I received an unusual question from my sister the other day: “What’s your favourite colour?” It was funny to us both, the resurrection of a question we had both last encountered perhaps in a school slam book, among other staples like ‘Favourite hobby’ and ‘Favourite ice cream flavour’. Despite my bafflement, I answered instantly: “Deep red.” And then, as lockdown minds are prone to do, I slipped into a psychedelic tunnel of analysis based on an innocent query.
In ‘chromotherapy’, coloured lights or gems or even fabrics are used to work on the body’s chakras or ‘energy centres’ in order to alleviate stress and illness, and promote well-being. If you, like me, see red every time the term ‘chakras’ is used unironically, this might not be the best way to treat the blues. But I remember those colourful directives issued by our school before the board examinations, such as “Green clipboards soothe exam stress”, fondly. Off we went to buy these magic boards that would calm us into befriending acerbic chemical formulas and motivate us into taming irregular verbs.
The relationship between colour and mid-life crises is so evident, we rarely even comment on it any more
“One of the earliest formal explorations of colour theory came from an unlikely source − the German poet, artist, and politician Johann Wolfgang von Goethe, who in 1810 published Theory of Colours, his treatise on the nature, function, and psychology of colours,” explains Maria Popova on her brilliant website, Brain Pickings. The polymath’s views on the subject were not exactly celebrated at the time, but they retain interest for their deeply felt connections between colour, mood and emotion. Of my favourite red he says, for example: “The effect of this colour is as peculiar as its nature. It conveys an impression of gravity and dignity, and at the same time of grace and attractiveness.” Makes me blush a deep scarlet.
What colour would you like to drink?
In her recent memoir, The Cost of Living, author Deborah Levy resorts to a particularly new-age solution to the problem of setting up a new home in turbulent emotional times: colourful walls. She chooses yellow for its obviously uplifting qualities, but expectedly tires of the muchness of the shade. In the end, she leaves one yellow wall intact, returning the rest to a neutral white. How tiring it must be to be ceaselessly uplifted by relentlessly cheerful walls!
The relationship between colour and mid-life crises is so evident, we rarely even comment on it any more. The bright-red sports car and purple-streaked hair, dazzling Insta filters and splashy accessories all inject a vitality into the years that threaten an all-encompassing greyness. Every mixologist will attest to the fact that colours lift spirits. From the soothing pink of a Bellini to the electric energy of a Blue Lagoon, you relish the colour of a drink as much as its flavour. In the early, dreary days of the lockdown, for instance, my glass of bright orange juice made me feel like I was drinking a glass of sunshine. All the psychological tenets of advertising became clear to me in that vitamin-enriched, double-fortified, cold-pressed moment.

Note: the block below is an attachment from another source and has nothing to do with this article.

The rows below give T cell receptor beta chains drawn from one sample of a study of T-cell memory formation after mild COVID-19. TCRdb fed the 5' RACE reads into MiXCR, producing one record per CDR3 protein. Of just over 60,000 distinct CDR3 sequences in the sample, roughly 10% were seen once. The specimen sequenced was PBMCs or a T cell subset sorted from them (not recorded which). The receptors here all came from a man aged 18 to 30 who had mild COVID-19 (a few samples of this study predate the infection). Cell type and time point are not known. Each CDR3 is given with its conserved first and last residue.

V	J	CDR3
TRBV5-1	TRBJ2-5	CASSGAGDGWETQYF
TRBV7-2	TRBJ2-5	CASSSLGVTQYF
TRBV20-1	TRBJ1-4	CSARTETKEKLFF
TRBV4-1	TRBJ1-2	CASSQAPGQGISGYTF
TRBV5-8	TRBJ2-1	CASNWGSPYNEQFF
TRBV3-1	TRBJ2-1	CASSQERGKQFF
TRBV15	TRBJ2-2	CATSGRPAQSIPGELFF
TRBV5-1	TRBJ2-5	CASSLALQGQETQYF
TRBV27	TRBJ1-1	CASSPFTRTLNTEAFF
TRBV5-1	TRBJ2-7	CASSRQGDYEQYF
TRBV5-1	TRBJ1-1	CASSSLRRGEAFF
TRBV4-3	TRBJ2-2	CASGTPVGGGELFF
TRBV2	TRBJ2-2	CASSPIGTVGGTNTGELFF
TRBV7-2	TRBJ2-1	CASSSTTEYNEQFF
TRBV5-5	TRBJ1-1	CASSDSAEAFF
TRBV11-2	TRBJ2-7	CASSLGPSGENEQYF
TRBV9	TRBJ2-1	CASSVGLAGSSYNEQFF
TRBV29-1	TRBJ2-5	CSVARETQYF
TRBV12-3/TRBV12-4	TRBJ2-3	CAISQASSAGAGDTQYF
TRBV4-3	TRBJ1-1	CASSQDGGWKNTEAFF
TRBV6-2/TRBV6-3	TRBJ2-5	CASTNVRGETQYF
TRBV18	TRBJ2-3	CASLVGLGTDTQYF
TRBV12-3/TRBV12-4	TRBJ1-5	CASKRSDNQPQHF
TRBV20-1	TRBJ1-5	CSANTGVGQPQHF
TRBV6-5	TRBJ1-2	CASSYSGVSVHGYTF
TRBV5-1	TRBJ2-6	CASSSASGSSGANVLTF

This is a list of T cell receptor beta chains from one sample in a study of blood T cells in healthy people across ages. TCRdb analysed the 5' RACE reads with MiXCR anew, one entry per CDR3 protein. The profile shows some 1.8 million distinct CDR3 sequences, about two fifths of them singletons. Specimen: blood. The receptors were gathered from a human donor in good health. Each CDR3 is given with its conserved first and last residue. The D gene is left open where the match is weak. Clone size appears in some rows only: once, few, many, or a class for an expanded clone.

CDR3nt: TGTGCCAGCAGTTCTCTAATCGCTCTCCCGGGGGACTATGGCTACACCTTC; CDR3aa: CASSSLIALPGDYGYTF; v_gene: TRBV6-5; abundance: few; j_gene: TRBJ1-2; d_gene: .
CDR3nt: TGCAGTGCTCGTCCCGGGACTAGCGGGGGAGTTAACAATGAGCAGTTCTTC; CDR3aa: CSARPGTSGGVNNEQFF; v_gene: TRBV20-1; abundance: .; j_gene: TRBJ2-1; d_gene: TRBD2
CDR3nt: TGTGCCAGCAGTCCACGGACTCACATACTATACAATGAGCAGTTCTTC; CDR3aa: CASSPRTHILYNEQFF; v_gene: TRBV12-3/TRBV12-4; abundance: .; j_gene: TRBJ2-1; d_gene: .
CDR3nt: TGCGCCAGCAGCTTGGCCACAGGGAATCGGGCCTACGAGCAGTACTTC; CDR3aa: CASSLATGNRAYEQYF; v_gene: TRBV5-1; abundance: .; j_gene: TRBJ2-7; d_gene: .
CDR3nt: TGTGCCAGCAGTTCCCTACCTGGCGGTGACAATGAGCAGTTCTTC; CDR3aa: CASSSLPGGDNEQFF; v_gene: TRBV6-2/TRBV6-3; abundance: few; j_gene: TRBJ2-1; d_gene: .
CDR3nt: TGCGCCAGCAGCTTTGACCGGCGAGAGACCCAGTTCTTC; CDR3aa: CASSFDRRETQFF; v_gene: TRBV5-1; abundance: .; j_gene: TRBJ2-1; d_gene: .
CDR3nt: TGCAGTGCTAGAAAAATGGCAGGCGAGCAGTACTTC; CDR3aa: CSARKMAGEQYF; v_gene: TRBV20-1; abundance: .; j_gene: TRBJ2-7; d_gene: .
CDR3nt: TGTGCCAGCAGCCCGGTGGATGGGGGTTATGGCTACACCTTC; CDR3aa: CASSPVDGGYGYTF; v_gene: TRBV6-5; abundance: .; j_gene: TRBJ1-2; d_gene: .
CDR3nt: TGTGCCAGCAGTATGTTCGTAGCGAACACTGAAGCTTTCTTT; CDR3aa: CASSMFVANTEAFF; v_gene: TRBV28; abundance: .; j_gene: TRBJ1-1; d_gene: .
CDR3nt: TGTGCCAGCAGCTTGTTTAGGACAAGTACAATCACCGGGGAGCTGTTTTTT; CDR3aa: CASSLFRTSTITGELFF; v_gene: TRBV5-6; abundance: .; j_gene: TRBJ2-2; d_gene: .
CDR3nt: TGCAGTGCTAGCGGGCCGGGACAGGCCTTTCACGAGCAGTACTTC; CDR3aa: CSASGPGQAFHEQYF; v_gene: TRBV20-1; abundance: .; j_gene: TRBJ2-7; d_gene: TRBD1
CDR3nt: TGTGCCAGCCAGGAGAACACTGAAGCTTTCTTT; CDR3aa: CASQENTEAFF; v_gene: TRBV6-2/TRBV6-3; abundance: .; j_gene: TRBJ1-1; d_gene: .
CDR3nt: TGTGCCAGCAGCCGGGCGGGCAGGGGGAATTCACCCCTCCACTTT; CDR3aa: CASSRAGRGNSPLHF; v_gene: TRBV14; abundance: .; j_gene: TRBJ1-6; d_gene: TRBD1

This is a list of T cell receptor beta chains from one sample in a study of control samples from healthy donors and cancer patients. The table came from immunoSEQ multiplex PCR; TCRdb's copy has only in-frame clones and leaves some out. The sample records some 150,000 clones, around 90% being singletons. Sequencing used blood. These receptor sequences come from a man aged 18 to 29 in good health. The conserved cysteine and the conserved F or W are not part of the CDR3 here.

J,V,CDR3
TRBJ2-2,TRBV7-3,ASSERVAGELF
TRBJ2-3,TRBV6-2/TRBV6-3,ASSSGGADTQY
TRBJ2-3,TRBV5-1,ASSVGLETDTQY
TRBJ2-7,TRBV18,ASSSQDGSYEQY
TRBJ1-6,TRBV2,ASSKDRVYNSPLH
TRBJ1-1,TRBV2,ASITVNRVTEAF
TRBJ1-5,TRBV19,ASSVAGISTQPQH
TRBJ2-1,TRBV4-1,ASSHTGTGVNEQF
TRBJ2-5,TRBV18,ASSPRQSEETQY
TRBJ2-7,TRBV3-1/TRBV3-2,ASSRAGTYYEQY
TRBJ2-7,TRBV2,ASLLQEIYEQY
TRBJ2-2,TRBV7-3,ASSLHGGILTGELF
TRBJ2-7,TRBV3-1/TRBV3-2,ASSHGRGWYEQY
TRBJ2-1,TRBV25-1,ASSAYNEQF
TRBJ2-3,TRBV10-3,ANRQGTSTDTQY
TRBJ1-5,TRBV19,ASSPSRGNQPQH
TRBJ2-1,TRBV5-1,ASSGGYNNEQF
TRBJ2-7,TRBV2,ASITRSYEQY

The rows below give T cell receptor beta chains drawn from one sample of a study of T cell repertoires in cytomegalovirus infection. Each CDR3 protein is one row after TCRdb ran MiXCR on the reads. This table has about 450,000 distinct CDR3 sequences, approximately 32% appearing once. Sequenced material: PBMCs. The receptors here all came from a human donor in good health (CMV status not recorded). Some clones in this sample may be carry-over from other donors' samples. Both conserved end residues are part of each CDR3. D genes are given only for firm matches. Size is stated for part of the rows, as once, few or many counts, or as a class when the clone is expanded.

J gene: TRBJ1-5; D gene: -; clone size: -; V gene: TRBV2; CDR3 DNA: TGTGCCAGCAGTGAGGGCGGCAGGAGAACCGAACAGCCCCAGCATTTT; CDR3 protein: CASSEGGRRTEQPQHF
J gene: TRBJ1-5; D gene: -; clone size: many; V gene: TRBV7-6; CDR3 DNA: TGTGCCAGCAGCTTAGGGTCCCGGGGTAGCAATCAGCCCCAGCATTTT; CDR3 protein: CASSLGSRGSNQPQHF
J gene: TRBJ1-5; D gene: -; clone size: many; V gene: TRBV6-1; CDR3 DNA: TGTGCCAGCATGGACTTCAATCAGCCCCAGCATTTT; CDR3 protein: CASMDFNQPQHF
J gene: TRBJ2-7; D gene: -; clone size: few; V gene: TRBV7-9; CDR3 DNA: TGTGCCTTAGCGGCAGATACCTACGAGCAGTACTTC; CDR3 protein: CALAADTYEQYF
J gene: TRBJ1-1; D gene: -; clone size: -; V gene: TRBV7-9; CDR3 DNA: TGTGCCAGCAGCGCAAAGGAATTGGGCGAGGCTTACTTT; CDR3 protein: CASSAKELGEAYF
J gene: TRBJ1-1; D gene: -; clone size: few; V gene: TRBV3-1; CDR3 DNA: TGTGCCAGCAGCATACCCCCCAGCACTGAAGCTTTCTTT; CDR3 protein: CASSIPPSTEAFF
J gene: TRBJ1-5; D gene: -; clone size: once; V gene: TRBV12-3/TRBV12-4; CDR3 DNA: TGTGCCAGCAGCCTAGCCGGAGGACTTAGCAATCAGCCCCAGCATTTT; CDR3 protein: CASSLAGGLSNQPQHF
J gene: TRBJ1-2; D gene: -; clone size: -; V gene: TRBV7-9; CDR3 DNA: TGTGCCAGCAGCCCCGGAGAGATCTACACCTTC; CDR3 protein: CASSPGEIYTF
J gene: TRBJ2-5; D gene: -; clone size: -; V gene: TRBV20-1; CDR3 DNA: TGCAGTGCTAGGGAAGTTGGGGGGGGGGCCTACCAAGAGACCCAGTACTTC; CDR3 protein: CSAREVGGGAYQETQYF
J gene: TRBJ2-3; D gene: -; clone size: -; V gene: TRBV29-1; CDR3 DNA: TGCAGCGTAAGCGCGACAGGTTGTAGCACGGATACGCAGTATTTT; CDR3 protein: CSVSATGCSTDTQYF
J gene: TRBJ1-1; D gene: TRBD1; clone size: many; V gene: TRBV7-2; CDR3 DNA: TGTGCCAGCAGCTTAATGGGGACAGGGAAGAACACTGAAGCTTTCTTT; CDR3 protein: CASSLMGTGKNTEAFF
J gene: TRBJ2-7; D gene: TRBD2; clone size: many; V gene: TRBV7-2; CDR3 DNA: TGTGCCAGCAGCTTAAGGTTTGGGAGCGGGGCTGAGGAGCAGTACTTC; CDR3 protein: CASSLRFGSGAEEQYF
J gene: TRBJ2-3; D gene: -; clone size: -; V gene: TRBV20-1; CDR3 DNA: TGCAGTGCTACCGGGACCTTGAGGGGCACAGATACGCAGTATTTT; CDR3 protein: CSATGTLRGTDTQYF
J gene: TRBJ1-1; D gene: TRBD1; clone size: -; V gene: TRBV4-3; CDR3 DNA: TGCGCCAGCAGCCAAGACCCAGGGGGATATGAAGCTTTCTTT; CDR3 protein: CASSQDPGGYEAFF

I’ve recently excavated a necklace that was gifted to me a decade ago, lying untouched through the 2010s. A few days ago, I felt this strange urge to put on the lapis lazuli beauty, mined in Mongolia – a gift that I always found too extravagant for my slob-chic lifestyle. The semi-precious stone has drawn interest for its colour since antiquity – its connect with the Indus Valley Civilisation is particularly evocative. The blue stone that found mention in the Epic of Gilgamesh reappeared majestically in Cleopatra’s eyeshadow, and infused the iconic works of Renaissance painters centuries later.
I find the intense blue colour captivating. It holds within it a glorious history – of Afghan mountains and ancient trade routes, metamorphic rocks and Egyptian queens. That’s the thing about colours; they don’t just reflect you, they transport you, metamorphose you, if you will, even if for that one transcendent moment. The fluorescent nail paint that makes your neon heart leap, or the golden-brown pie crust that is the sweet shade of victory. And if this is beginning to sound like an artsy paint catalogue, let’s all just agree to blame Goethe.
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From HT Brunch, August 16, 2020
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